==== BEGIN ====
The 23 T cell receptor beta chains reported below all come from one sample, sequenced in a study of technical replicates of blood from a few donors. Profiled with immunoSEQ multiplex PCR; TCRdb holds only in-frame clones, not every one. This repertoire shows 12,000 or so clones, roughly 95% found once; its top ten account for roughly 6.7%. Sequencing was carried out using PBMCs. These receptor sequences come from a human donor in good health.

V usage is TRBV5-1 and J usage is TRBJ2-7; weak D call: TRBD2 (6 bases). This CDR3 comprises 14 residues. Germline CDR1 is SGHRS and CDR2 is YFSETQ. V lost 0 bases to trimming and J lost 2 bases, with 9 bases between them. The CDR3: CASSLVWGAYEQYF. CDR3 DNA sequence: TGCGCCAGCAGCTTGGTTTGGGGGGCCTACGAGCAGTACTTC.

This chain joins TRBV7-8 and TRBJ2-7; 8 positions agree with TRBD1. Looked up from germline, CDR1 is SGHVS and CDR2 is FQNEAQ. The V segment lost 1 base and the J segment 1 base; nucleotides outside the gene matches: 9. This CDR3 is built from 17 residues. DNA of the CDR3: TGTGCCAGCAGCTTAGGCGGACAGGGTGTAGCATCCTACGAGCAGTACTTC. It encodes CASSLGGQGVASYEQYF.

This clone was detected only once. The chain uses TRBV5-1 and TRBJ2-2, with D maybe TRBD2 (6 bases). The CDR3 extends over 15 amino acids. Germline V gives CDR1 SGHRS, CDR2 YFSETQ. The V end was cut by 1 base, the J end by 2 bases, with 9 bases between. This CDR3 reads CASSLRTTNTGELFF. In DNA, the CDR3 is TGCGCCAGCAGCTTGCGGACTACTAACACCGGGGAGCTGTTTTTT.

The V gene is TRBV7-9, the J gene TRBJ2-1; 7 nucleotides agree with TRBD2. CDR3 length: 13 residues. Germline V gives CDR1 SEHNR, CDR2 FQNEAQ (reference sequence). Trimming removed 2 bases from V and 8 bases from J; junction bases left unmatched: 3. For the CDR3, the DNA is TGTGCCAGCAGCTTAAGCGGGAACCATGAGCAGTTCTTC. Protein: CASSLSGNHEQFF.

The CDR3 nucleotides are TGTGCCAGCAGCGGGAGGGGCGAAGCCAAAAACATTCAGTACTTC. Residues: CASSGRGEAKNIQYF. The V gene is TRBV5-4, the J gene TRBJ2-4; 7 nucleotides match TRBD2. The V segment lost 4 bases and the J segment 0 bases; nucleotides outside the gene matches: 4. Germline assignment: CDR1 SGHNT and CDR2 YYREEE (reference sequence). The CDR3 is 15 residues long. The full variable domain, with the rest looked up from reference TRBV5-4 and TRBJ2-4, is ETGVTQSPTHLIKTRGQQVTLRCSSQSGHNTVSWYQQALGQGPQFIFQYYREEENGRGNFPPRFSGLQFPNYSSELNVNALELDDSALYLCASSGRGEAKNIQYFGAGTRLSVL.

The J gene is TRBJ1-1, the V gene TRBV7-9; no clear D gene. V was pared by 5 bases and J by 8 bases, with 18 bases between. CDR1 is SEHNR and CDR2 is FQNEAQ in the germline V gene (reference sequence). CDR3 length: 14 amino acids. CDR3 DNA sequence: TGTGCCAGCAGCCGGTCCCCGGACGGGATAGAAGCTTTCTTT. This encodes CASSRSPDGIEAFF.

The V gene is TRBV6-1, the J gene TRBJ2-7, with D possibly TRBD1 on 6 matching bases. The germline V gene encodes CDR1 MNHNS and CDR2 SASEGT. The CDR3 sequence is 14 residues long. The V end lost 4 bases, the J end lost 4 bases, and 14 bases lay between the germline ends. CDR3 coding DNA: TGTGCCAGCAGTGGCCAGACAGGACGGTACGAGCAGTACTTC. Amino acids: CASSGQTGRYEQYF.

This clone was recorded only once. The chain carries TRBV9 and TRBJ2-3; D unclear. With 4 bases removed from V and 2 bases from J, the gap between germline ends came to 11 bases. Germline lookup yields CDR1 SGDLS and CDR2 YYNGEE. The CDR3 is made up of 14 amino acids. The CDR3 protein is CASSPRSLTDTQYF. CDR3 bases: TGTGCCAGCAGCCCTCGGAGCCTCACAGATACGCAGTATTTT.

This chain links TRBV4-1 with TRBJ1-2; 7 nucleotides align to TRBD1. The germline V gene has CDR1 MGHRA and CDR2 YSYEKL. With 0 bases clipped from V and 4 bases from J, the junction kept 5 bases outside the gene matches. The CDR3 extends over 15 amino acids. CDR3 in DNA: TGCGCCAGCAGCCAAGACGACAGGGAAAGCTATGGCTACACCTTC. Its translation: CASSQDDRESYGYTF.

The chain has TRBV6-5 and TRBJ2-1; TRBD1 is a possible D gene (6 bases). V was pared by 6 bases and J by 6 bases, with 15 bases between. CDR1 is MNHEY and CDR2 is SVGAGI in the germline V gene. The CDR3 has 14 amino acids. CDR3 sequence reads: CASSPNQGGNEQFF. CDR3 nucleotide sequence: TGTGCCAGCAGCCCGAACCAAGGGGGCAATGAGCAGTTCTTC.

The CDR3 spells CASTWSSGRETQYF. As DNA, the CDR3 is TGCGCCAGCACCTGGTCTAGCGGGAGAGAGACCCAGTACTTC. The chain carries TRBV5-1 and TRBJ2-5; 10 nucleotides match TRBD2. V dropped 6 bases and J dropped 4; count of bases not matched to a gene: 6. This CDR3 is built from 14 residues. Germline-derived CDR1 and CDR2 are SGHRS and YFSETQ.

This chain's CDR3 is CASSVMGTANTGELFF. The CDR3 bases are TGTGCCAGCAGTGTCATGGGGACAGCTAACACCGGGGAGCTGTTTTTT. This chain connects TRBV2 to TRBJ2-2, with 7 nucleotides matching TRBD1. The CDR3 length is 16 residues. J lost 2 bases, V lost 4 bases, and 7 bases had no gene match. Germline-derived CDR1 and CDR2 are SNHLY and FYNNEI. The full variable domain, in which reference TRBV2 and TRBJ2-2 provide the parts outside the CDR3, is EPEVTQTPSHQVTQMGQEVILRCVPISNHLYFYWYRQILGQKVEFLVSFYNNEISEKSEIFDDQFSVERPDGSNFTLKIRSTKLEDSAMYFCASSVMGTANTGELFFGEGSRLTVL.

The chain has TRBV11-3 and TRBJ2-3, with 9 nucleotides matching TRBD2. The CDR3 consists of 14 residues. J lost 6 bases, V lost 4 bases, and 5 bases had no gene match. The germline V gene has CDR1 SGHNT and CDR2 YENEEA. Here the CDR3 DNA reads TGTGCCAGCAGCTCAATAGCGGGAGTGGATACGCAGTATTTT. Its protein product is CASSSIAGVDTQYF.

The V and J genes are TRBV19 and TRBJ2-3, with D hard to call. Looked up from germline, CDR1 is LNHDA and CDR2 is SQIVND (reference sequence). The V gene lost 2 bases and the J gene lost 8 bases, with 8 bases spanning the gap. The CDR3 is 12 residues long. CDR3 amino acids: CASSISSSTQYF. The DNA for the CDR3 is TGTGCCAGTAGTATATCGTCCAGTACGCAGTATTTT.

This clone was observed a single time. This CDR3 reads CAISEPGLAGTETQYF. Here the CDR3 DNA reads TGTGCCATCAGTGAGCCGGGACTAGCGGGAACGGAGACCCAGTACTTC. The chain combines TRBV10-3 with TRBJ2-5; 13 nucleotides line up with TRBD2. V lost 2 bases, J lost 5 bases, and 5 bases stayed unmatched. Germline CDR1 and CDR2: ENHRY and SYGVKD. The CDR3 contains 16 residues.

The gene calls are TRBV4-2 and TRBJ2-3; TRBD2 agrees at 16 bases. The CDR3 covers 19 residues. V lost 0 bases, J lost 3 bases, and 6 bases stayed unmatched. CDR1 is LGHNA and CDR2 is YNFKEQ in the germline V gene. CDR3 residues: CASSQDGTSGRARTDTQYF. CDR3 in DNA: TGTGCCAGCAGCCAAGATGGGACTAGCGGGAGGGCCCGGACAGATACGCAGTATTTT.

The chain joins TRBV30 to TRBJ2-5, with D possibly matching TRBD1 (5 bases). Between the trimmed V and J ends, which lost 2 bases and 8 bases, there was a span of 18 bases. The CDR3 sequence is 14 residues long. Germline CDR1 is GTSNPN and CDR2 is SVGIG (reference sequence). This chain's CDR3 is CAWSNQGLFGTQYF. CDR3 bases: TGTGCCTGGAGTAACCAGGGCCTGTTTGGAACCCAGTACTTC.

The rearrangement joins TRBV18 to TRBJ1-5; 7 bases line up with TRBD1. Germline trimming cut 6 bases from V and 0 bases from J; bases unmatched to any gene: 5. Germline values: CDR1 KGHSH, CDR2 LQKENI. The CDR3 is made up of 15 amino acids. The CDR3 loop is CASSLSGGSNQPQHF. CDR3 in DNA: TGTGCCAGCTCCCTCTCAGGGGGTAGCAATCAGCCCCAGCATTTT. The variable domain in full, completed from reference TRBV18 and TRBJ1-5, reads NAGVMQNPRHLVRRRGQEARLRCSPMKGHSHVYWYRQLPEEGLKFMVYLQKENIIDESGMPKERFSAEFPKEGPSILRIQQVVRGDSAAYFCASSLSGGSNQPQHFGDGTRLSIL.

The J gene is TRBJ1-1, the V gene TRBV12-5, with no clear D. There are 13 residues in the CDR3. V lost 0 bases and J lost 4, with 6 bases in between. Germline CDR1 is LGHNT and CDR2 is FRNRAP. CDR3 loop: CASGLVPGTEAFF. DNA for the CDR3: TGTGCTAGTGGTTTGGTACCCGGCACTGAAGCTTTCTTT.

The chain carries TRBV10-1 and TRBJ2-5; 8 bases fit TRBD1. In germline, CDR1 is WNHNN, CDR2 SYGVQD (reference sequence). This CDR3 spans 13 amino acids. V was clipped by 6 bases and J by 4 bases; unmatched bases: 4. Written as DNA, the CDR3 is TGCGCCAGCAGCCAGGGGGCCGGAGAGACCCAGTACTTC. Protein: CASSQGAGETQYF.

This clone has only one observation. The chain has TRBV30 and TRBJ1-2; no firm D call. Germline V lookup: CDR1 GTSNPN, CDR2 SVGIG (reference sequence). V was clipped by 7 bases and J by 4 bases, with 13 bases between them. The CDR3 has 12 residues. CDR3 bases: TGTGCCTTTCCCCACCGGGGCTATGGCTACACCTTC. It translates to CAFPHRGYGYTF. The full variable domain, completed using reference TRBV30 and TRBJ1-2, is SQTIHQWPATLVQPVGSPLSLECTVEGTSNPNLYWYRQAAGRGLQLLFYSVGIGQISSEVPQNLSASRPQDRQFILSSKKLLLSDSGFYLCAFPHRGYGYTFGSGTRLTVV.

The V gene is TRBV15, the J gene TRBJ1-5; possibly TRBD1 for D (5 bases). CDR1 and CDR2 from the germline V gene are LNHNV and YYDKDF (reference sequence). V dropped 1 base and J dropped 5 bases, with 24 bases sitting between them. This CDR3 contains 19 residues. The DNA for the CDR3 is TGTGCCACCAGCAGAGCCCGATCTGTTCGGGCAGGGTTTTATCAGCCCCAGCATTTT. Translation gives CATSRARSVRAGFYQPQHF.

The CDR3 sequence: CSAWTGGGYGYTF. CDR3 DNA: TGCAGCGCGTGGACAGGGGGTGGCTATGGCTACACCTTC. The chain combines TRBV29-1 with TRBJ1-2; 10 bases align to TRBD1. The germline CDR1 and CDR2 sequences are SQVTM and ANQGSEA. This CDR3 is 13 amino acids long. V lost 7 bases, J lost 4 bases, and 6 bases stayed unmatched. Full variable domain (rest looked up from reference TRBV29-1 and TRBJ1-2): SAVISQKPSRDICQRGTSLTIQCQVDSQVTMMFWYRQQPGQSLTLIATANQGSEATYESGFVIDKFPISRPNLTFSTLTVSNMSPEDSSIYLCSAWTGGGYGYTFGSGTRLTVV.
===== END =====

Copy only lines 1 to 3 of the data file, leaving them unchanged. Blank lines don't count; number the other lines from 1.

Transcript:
The 23 T cell receptor beta chains reported below all come from one sample, sequenced in a study of technical replicates of blood from a few donors. Profiled with immunoSEQ multiplex PCR; TCRdb holds only in-frame clones, not every one. This repertoire shows 12,000 or so clones, roughly 95% found once; its top ten account for roughly 6.7%. Sequencing was carried out using PBMCs. These receptor sequences come from a human donor in good health.

V usage is TRBV5-1 and J usage is TRBJ2-7; weak D call: TRBD2 (6 bases). This CDR3 comprises 14 residues. Germline CDR1 is SGHRS and CDR2 is YFSETQ. V lost 0 bases to trimming and J lost 2 bases, with 9 bases between them. The CDR3: CASSLVWGAYEQYF. CDR3 DNA sequence: TGCGCCAGCAGCTTGGTTTGGGGGGCCTACGAGCAGTACTTC.

This chain joins TRBV7-8 and TRBJ2-7; 8 positions agree with TRBD1. Looked up from germline, CDR1 is SGHVS and CDR2 is FQNEAQ. The V segment lost 1 base and the J segment 1 base; nucleotides outside the gene matches: 9. This CDR3 is built from 17 residues. DNA of the CDR3: TGTGCCAGCAGCTTAGGCGGACAGGGTGTAGCATCCTACGAGCAGTACTTC. It encodes CASSLGGQGVASYEQYF.